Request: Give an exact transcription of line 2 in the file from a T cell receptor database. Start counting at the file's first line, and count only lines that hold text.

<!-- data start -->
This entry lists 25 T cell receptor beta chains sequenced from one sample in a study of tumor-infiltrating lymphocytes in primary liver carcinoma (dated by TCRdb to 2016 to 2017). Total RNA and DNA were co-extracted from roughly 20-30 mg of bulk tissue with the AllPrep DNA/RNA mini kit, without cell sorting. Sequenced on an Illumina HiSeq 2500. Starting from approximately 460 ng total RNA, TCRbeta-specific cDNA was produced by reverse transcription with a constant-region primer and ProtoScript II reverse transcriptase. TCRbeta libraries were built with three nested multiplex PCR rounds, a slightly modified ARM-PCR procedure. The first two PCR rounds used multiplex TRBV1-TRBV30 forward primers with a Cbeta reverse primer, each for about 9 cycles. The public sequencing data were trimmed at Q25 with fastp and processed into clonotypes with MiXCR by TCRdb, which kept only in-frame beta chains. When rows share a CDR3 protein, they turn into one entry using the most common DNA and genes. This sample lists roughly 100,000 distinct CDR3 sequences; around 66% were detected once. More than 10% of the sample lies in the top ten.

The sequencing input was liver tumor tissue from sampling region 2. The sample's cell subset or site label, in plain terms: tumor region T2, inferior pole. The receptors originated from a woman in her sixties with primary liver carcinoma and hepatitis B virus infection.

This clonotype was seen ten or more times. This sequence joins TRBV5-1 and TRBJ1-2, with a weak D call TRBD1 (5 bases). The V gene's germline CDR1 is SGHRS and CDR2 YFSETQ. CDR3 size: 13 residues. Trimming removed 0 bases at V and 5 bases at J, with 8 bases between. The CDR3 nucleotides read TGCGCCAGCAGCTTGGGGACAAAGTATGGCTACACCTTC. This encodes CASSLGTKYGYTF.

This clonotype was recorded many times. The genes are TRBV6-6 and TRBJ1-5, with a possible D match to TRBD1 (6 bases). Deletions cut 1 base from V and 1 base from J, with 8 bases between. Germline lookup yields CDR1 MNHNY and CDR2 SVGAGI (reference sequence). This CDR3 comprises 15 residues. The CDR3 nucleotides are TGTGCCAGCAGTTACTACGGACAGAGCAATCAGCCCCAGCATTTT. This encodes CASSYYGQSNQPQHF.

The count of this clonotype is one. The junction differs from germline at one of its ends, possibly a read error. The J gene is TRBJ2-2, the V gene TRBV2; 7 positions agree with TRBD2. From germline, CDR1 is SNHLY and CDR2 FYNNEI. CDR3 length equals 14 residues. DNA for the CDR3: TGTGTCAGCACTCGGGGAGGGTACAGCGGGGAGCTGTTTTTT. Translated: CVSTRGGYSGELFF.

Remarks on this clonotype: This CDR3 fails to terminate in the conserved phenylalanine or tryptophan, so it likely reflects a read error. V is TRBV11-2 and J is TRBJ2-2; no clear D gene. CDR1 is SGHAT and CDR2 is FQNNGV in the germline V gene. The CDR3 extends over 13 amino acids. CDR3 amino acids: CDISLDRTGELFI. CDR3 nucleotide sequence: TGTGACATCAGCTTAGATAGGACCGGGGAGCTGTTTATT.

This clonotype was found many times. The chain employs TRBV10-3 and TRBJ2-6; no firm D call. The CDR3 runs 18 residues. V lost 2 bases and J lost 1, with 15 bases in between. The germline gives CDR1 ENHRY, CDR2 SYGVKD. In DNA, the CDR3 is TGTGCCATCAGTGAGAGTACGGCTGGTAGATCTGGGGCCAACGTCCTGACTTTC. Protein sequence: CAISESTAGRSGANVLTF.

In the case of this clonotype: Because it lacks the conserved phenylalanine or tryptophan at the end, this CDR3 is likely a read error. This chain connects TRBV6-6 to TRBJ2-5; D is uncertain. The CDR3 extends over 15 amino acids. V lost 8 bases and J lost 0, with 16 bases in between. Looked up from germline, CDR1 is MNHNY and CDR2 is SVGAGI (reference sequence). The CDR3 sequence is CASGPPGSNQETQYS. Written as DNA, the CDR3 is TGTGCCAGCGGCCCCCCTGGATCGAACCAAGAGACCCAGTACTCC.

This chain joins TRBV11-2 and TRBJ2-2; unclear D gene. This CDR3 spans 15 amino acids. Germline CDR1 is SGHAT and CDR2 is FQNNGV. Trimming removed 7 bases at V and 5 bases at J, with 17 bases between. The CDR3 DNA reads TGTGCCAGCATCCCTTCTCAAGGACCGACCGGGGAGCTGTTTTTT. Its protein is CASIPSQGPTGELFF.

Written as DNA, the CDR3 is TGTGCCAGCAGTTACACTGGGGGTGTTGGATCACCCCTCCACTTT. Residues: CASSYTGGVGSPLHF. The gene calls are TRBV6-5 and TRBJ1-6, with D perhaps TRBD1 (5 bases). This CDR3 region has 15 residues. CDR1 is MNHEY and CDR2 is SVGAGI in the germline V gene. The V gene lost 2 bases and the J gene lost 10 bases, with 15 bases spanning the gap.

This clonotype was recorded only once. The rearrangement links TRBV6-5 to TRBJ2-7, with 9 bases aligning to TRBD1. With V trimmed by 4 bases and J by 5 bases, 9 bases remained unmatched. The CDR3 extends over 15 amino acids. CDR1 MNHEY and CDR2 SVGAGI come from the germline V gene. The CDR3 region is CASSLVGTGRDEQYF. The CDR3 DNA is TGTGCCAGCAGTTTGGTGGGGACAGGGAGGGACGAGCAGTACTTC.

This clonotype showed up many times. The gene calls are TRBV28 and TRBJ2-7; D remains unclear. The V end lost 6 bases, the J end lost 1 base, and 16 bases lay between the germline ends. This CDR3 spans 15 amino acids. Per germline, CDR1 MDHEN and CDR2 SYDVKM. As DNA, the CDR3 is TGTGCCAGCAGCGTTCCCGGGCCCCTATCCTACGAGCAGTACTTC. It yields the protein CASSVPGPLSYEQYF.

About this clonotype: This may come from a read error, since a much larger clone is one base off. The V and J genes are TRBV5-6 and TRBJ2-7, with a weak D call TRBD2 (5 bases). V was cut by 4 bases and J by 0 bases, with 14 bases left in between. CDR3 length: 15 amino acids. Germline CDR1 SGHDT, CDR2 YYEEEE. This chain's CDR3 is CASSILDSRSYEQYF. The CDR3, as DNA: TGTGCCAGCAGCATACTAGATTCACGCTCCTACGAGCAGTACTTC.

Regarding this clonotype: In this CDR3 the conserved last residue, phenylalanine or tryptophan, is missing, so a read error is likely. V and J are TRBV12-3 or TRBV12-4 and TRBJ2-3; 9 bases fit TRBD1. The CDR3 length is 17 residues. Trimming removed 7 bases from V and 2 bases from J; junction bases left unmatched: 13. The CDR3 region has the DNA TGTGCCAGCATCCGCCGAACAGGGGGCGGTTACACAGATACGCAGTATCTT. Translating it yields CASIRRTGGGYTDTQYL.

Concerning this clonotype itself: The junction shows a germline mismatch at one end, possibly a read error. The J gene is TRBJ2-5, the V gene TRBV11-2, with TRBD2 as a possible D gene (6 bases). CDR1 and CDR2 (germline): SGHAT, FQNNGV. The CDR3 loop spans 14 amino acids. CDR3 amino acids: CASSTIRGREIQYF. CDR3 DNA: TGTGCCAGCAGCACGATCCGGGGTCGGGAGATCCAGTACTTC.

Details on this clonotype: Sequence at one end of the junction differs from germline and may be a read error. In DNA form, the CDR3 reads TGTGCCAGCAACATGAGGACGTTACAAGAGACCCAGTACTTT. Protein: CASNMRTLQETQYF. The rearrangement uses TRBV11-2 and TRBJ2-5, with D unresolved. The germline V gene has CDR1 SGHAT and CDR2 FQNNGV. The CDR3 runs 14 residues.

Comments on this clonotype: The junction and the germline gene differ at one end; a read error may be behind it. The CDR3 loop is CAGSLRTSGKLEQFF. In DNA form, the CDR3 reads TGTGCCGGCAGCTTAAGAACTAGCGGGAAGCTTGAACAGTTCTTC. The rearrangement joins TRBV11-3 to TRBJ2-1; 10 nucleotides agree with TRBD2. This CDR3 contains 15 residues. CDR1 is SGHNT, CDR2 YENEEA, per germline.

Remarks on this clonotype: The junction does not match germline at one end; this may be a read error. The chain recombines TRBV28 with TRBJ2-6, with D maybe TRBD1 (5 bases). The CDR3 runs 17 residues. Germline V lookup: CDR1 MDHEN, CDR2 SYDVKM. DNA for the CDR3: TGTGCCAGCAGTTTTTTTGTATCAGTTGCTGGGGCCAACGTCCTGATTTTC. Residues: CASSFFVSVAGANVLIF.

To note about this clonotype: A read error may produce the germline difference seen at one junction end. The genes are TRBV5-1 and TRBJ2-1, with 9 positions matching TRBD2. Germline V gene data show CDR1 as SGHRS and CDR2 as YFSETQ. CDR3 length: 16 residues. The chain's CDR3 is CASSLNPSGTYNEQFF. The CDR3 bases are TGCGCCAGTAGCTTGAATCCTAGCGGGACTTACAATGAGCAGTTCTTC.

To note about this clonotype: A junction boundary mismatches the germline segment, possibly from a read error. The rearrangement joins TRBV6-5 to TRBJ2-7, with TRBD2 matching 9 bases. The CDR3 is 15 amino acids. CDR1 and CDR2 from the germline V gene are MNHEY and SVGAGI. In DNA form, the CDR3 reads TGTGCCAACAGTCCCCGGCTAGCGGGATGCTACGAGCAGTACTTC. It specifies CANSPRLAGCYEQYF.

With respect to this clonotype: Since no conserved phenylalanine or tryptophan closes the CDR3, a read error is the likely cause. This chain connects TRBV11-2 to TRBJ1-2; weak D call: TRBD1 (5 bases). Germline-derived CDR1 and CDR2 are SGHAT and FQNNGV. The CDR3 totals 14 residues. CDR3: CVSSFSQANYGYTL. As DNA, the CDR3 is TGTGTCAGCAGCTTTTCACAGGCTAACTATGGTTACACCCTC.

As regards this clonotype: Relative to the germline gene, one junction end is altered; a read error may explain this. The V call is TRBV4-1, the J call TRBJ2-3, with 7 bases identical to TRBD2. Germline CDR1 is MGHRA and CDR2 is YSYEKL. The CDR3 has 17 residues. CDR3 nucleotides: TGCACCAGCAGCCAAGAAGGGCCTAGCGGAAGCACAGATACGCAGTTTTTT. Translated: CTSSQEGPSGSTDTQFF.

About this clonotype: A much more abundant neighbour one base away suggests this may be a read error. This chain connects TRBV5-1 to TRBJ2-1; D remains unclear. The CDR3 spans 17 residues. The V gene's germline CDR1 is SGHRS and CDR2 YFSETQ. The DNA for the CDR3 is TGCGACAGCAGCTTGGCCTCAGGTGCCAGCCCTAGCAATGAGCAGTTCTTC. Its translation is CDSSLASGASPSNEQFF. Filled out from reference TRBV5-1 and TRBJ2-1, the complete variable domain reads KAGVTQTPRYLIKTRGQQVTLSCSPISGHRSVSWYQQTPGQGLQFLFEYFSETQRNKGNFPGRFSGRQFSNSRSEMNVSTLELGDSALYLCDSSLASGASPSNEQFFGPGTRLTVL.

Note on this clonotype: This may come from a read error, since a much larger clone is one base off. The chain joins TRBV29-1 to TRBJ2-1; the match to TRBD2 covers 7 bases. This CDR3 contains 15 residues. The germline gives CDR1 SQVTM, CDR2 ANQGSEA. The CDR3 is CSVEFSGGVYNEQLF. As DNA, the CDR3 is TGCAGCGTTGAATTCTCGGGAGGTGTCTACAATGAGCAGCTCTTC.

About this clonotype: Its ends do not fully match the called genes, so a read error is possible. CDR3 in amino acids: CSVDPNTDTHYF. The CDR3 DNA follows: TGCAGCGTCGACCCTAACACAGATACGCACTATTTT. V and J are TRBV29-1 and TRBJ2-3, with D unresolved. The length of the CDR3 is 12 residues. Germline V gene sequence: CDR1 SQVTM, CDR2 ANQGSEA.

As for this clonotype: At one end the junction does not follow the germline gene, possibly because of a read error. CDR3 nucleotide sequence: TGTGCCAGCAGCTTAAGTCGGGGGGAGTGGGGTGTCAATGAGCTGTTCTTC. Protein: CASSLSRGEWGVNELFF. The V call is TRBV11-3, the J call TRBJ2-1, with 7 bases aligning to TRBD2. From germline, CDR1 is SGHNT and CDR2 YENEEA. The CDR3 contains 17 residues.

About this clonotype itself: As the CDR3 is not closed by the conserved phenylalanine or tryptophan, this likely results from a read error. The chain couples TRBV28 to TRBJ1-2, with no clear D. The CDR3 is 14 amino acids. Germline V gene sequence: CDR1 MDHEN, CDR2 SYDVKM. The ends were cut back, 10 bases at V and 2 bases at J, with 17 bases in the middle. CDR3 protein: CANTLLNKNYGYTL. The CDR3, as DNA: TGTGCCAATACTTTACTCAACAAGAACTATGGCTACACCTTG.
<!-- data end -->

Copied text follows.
The sequencing input was liver tumor tissue from sampling region 2. The sample's cell subset or site label, in plain terms: tumor region T2, inferior pole. The receptors originated from a woman in her sixties with primary liver carcinoma and hepatitis B virus infection.